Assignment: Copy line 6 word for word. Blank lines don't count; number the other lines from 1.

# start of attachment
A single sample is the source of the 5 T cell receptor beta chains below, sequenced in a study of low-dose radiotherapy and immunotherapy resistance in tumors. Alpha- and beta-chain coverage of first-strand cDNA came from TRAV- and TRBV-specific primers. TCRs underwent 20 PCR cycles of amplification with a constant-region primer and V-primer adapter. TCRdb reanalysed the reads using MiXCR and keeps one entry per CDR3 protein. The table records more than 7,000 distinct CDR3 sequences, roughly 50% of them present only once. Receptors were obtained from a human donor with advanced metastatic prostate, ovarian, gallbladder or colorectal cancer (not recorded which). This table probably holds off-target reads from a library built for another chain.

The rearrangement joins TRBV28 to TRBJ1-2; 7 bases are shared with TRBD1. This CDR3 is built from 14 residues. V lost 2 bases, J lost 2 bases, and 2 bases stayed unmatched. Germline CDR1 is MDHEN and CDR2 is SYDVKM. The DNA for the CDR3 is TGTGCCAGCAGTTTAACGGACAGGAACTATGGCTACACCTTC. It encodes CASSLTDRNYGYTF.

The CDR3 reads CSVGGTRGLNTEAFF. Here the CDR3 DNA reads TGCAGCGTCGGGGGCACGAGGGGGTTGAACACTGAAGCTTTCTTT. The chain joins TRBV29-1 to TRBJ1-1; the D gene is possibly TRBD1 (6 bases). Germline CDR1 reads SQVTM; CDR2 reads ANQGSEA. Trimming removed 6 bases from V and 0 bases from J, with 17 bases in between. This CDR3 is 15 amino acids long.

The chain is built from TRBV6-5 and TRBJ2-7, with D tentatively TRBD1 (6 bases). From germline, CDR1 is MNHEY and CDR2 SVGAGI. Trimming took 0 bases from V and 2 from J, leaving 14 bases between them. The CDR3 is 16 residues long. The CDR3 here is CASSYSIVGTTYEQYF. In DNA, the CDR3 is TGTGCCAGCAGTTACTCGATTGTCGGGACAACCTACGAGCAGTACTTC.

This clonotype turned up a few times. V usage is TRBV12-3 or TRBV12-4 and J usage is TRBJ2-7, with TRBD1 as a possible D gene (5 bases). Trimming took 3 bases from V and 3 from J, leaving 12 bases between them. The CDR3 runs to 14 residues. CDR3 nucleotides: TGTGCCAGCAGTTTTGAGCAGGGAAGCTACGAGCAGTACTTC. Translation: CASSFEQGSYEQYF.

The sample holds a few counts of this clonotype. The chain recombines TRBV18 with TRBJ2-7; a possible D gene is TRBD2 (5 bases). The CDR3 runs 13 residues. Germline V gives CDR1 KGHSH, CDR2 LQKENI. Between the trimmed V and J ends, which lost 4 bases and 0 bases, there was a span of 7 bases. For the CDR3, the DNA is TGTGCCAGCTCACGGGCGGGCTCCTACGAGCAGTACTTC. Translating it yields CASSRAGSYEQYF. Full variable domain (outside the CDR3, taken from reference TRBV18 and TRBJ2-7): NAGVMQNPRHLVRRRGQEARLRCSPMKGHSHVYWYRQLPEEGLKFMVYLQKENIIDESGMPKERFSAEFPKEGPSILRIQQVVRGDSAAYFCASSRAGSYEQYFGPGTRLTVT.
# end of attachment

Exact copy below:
The sample holds a few counts of this clonotype. The chain recombines TRBV18 with TRBJ2-7; a possible D gene is TRBD2 (5 bases). The CDR3 runs 13 residues. Germline V gives CDR1 KGHSH, CDR2 LQKENI. Between the trimmed V and J ends, which lost 4 bases and 0 bases, there was a span of 7 bases. For the CDR3, the DNA is TGTGCCAGCTCACGGGCGGGCTCCTACGAGCAGTACTTC. Translating it yields CASSRAGSYEQYF. Full variable domain (outside the CDR3, taken from reference TRBV18 and TRBJ2-7): NAGVMQNPRHLVRRRGQEARLRCSPMKGHSHVYWYRQLPEEGLKFMVYLQKENIIDESGMPKERFSAEFPKEGPSILRIQQVVRGDSAAYFCASSRAGSYEQYFGPGTRLTVT.